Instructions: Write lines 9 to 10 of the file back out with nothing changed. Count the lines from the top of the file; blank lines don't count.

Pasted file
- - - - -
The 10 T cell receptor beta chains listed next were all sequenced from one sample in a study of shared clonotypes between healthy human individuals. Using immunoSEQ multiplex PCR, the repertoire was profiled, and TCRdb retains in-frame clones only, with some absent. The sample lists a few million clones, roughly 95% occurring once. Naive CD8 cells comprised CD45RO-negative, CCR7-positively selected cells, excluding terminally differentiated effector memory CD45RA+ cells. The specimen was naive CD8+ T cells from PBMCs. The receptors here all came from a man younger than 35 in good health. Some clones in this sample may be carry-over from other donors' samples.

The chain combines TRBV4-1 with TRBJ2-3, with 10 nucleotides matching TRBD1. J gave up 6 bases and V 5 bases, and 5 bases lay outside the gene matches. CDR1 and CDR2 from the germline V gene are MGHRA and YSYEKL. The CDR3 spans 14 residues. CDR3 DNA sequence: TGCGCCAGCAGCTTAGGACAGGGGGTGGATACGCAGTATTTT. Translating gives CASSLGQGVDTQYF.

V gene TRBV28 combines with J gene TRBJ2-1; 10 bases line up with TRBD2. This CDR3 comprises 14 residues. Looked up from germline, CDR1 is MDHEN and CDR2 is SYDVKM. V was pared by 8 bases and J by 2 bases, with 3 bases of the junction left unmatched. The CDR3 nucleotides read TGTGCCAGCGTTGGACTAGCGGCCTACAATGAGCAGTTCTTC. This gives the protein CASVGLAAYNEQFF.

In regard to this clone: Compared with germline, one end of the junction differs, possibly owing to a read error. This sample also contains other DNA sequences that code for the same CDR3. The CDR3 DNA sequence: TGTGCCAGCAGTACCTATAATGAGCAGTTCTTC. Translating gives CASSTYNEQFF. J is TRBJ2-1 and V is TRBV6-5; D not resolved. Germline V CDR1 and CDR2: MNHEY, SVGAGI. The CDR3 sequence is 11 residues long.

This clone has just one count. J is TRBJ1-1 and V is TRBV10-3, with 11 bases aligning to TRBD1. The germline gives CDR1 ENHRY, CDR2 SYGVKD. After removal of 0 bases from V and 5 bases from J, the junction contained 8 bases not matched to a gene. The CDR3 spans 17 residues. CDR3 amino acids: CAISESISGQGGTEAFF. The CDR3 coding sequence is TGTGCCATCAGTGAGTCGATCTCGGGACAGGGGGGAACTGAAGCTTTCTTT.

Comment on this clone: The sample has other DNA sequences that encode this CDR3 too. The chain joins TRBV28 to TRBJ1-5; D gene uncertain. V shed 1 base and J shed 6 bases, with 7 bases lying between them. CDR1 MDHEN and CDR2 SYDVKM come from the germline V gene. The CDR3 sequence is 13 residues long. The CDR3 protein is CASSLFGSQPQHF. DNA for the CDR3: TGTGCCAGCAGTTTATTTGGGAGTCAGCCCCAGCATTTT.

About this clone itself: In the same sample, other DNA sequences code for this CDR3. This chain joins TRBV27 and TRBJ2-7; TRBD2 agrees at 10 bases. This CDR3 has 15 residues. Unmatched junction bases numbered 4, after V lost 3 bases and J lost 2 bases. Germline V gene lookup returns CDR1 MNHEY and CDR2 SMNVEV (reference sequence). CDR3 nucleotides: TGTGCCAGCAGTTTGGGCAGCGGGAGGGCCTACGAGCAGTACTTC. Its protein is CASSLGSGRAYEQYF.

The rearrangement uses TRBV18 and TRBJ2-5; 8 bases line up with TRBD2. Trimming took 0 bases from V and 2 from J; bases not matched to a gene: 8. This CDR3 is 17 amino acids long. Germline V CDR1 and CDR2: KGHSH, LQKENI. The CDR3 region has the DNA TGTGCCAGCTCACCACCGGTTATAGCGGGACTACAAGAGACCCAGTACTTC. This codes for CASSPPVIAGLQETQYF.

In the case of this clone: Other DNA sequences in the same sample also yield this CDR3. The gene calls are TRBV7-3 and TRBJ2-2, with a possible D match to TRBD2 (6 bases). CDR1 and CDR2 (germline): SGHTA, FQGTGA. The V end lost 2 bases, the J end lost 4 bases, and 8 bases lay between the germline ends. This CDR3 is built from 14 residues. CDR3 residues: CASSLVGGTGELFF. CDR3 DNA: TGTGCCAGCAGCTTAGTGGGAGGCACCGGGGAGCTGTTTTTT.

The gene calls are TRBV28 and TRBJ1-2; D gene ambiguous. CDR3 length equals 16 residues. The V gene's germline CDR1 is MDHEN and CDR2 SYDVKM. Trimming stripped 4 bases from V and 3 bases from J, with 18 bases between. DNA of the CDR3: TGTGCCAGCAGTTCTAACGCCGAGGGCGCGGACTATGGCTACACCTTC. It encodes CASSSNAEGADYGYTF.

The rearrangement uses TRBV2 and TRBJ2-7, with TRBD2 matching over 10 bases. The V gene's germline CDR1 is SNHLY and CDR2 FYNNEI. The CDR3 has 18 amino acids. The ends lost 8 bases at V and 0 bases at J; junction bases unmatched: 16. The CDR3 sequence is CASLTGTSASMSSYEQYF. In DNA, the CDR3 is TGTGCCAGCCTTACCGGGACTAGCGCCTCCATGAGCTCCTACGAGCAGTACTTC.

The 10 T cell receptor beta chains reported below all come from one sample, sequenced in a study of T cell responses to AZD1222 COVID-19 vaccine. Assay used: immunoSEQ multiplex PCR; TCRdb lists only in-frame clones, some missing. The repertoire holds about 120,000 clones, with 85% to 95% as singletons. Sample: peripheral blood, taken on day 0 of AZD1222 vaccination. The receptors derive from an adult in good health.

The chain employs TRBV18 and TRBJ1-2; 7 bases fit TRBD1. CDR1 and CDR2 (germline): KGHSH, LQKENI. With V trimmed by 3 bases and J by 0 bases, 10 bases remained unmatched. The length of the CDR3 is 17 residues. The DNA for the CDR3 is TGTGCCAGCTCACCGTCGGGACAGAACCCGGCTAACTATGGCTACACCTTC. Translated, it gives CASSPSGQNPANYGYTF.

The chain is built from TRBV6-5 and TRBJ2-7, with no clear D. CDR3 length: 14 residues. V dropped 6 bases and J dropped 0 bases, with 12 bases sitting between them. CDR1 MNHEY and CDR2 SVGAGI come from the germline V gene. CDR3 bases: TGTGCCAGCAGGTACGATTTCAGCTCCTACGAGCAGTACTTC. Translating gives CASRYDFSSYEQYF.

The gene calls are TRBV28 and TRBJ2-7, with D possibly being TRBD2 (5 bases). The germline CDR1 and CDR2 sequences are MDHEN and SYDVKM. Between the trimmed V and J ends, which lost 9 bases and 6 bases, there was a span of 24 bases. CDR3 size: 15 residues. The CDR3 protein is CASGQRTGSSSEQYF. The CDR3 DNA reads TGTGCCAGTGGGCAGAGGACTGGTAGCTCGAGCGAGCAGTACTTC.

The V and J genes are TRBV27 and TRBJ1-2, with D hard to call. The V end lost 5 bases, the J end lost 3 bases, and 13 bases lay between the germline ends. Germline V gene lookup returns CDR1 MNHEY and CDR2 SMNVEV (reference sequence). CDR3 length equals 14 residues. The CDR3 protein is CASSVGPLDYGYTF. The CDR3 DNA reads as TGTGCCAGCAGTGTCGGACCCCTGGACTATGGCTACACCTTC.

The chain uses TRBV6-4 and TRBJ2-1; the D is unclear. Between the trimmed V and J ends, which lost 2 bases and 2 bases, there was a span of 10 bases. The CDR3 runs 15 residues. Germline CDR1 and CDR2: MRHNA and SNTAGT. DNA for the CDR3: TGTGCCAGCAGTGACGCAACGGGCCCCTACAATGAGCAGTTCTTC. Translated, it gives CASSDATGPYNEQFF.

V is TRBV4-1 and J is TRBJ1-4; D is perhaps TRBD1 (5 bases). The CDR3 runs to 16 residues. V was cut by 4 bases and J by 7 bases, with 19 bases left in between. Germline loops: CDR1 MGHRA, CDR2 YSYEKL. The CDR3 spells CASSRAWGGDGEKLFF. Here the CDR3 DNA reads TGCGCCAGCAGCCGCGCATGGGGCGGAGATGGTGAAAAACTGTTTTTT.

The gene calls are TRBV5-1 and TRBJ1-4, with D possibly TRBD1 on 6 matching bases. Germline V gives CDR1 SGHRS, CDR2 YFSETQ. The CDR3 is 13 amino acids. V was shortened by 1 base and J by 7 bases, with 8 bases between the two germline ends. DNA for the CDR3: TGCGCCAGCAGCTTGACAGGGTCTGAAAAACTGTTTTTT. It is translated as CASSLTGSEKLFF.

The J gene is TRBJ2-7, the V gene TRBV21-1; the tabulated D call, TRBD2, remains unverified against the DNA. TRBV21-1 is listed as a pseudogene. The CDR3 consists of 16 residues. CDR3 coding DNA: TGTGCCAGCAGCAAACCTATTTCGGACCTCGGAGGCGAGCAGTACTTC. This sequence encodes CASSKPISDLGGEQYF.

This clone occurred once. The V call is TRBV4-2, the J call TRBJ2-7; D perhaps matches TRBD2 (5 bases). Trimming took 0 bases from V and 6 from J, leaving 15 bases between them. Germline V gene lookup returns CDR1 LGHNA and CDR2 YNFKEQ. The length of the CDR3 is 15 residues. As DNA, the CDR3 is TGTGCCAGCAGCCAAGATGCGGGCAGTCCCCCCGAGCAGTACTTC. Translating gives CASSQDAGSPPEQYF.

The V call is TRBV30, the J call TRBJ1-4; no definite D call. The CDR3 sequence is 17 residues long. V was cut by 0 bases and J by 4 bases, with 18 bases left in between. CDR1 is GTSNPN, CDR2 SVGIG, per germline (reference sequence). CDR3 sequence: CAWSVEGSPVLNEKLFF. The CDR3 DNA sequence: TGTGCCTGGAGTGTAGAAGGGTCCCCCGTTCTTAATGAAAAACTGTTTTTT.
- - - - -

In the case of this clone: Other DNA sequences in the same sample also yield this CDR3. The gene calls are TRBV7-3 and TRBJ2-2, with a possible D match to TRBD2 (6 bases). CDR1 and CDR2 (germline): SGHTA, FQGTGA. The V end lost 2 bases, the J end lost 4 bases, and 8 bases lay between the germline ends. This CDR3 is built from 14 residues. CDR3 residues: CASSLVGGTGELFF. CDR3 DNA: TGTGCCAGCAGCTTAGTGGGAGGCACCGGGGAGCTGTTTTTT.

The gene calls are TRBV28 and TRBJ1-2; D gene ambiguous. CDR3 length equals 16 residues. The V gene's germline CDR1 is MDHEN and CDR2 SYDVKM. Trimming stripped 4 bases from V and 3 bases from J, with 18 bases between. DNA of the CDR3: TGTGCCAGCAGTTCTAACGCCGAGGGCGCGGACTATGGCTACACCTTC. It encodes CASSSNAEGADYGYTF.